As David Boaz amply documents below, there are many irritating features to David Leonhardt’s NYT book review of Brian Doherty’s Radicals for Capitalism. One that particularly stood out for me, however, was Leonhardt’s insinuation that libertarianism is partially to blame for the unfolding disaster in Iraq. In a paragraph intended to catalogue libertarianism’s current political difficulties, Leonhardt writes that Bush’s “free‐market approach to rebuilding Iraq has proven disastrous.” Now, if there is a properly “free‐market” approach to bombing, invading, and occupying countries that don’t threaten us, I’m unaware of it.
Perhaps Leonhardt is referring to Paul Bremer’s 2003 refusal to reopen state‐run factories. But the line suggests a broader attempt to hang the biggest foreign policy disaster in 30 years around libertarians’ necks. Nice try. The Iraq mess is the product of an ideological joint venture between neoconservatives and liberal hawks. Libertarians, in the main, opposed it. The American Prospect’s Matt Yglesias–who’s no libertarian–understands this far better than Leonhardt. As Yglesias put it a while back:
the notion that anything even remotely resembling libertarianism could underwrite an effort to conscript huge quantities of resources from the American public and deploy them in an attempt to wholly remake the social and political order in a foreign country is too absurd to merit a rebuttal. This is an argument properly directed at egalitarian liberals, and we have reason to be asked to produce some specific arguments about why the dim prospects for succeeding at this were ex ante knowable (such arguments can, I think, be fairly easily produced) and/or why, given the opportunity costs, nation‐building in Iraq was not a wise place to deploy the resources in question (this argument, I think, can be produced very easily). As long as the conversation is supposed to be proceeding on the shared basis of libertarianism, however, one hardly needs to say anything. It’s coercion, it’s planning, it’s every non‐libertarian thing under the sun.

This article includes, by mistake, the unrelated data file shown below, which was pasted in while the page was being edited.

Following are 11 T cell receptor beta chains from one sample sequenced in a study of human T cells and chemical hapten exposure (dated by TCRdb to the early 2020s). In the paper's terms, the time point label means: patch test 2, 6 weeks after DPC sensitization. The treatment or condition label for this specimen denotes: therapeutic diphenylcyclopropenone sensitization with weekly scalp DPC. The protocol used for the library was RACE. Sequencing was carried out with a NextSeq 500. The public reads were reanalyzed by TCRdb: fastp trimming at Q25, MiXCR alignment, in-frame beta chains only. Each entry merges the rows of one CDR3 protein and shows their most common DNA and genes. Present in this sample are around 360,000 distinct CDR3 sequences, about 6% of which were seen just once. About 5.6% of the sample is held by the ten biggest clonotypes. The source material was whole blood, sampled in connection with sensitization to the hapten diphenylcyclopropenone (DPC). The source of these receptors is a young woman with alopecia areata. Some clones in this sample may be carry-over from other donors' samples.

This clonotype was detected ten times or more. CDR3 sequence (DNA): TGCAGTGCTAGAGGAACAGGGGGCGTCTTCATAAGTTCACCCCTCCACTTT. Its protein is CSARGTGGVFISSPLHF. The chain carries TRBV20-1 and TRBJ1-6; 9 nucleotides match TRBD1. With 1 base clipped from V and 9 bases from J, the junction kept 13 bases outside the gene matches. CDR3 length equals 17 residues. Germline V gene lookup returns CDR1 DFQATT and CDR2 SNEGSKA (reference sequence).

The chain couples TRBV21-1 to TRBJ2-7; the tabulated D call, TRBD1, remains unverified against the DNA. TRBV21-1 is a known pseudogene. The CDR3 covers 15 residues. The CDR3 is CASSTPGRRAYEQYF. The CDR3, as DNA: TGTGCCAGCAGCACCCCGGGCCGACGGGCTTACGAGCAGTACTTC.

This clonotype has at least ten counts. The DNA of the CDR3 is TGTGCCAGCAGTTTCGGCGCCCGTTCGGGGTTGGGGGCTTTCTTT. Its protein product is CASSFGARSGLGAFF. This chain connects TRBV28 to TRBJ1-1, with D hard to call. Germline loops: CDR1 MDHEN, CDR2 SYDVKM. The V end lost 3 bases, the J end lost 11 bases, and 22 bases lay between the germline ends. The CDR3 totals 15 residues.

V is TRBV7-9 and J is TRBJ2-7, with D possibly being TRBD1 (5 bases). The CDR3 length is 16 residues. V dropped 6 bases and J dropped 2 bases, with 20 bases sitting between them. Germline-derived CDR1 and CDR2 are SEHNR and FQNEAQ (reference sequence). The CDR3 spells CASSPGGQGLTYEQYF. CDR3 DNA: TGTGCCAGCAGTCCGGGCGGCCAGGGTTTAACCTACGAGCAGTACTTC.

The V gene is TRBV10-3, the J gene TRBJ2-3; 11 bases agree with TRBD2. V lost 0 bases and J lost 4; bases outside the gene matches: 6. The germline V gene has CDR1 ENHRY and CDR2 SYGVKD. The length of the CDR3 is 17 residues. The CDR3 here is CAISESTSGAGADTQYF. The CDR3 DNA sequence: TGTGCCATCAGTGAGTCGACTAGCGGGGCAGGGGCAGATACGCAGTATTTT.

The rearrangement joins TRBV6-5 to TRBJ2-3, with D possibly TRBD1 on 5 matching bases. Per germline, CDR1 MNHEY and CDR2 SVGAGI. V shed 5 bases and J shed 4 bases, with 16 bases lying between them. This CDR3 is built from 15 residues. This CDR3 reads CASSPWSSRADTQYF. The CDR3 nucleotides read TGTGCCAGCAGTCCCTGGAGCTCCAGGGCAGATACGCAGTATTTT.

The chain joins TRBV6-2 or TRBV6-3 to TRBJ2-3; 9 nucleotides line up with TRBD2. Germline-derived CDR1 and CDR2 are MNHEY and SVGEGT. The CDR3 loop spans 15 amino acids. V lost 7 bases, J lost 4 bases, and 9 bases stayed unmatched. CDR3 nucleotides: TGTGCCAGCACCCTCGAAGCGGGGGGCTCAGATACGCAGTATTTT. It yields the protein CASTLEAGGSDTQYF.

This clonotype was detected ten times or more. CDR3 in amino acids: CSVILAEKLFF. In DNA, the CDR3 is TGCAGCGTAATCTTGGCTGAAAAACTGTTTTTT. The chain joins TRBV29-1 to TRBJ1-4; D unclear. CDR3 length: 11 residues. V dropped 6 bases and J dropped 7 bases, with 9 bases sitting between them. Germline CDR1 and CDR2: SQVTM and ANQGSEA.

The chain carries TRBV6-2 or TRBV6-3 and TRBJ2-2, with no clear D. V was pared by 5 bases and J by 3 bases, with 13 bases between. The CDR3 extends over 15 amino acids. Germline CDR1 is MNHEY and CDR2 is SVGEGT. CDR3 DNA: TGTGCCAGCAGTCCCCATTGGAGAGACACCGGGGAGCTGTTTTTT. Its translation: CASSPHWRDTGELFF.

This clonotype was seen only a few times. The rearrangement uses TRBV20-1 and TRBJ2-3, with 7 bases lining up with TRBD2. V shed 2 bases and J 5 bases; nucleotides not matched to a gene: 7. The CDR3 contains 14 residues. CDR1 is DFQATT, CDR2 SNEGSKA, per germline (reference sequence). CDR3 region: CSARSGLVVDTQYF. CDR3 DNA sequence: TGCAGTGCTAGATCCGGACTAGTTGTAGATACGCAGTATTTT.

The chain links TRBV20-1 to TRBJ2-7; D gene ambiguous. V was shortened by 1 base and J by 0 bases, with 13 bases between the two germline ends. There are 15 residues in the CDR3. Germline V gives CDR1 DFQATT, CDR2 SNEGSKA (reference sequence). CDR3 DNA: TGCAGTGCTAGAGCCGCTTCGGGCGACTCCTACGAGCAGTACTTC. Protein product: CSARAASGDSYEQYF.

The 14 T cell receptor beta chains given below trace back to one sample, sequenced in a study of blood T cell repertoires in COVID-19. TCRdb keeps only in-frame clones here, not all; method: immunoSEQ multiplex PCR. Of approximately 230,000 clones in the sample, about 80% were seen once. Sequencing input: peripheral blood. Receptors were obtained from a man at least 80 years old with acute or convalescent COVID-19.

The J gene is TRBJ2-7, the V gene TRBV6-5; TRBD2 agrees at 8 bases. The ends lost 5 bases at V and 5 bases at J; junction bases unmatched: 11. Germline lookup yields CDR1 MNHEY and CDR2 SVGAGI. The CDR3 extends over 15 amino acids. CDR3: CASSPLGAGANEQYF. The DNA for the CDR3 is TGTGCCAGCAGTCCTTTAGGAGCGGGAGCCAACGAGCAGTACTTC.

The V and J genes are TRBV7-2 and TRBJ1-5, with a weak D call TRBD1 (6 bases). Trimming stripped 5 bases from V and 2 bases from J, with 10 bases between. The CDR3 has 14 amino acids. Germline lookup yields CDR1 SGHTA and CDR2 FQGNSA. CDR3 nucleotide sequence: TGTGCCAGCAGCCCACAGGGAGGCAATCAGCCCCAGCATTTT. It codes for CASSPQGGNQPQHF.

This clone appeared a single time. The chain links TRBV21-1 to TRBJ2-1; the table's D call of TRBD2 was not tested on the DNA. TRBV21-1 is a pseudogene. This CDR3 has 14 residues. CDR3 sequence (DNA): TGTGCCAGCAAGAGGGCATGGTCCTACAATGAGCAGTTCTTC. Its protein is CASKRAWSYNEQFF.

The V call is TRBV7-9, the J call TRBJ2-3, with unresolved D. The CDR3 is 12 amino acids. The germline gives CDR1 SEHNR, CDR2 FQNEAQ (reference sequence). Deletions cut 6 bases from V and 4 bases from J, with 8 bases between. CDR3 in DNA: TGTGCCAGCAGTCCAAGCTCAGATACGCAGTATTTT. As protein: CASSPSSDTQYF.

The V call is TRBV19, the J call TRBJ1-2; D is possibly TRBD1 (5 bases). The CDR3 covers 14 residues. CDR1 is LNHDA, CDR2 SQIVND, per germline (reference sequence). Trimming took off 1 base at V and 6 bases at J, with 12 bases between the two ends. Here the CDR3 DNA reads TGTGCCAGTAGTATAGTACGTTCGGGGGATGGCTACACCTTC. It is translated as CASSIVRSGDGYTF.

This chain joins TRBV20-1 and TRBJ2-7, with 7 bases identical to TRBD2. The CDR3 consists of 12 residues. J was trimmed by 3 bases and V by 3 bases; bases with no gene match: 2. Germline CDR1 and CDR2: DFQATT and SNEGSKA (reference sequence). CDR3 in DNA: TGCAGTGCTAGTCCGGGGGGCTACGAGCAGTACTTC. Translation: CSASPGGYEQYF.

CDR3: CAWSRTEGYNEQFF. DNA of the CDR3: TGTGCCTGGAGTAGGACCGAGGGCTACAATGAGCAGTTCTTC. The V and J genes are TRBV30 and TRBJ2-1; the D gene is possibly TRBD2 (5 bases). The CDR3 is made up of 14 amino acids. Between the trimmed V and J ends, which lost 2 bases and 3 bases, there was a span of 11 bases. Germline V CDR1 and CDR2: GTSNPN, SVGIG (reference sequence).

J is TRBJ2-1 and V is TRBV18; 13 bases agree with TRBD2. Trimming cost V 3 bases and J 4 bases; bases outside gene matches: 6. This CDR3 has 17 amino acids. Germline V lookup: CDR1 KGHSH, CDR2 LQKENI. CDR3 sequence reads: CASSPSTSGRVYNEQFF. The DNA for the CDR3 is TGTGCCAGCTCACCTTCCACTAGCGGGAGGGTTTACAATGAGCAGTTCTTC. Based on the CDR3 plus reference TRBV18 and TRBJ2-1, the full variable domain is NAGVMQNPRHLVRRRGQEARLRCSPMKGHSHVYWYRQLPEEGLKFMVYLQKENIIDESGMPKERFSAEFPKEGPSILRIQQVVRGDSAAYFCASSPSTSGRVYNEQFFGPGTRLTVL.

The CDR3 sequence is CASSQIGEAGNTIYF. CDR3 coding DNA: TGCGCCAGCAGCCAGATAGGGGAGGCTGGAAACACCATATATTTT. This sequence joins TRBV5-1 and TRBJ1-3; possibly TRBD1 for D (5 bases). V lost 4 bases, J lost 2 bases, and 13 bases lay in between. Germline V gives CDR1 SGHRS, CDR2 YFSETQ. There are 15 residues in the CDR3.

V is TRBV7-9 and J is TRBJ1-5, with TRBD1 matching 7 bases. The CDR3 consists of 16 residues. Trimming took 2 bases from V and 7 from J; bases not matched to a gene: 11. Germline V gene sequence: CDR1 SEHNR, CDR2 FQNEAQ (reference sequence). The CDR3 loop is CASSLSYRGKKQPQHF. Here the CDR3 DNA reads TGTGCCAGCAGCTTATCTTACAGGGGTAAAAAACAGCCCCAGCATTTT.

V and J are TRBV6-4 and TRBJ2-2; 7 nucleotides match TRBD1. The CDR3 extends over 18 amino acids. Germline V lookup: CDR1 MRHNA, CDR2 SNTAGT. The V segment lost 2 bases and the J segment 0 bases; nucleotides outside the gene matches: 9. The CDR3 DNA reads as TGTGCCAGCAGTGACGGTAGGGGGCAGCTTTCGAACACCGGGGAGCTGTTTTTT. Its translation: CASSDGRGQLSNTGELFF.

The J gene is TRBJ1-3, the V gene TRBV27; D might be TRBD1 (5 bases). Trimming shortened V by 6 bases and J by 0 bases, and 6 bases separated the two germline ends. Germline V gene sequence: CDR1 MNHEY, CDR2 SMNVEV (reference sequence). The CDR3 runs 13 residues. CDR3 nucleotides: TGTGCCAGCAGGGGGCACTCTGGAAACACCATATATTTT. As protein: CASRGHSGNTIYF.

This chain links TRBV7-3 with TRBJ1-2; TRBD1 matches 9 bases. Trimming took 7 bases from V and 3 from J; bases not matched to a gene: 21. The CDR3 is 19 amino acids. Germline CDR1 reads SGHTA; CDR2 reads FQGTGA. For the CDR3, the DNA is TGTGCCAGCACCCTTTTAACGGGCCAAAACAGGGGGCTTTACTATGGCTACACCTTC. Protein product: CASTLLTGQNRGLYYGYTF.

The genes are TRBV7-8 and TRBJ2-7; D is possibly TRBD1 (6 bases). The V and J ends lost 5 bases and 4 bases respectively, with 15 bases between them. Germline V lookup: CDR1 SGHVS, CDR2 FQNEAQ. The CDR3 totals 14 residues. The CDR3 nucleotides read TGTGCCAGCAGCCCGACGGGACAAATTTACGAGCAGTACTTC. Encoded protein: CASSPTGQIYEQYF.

And as long as we’re passing out blame for the Iraq War, don’t forget that Leonhardt’s employer, the Grey Lady herself, deserves a large chunk.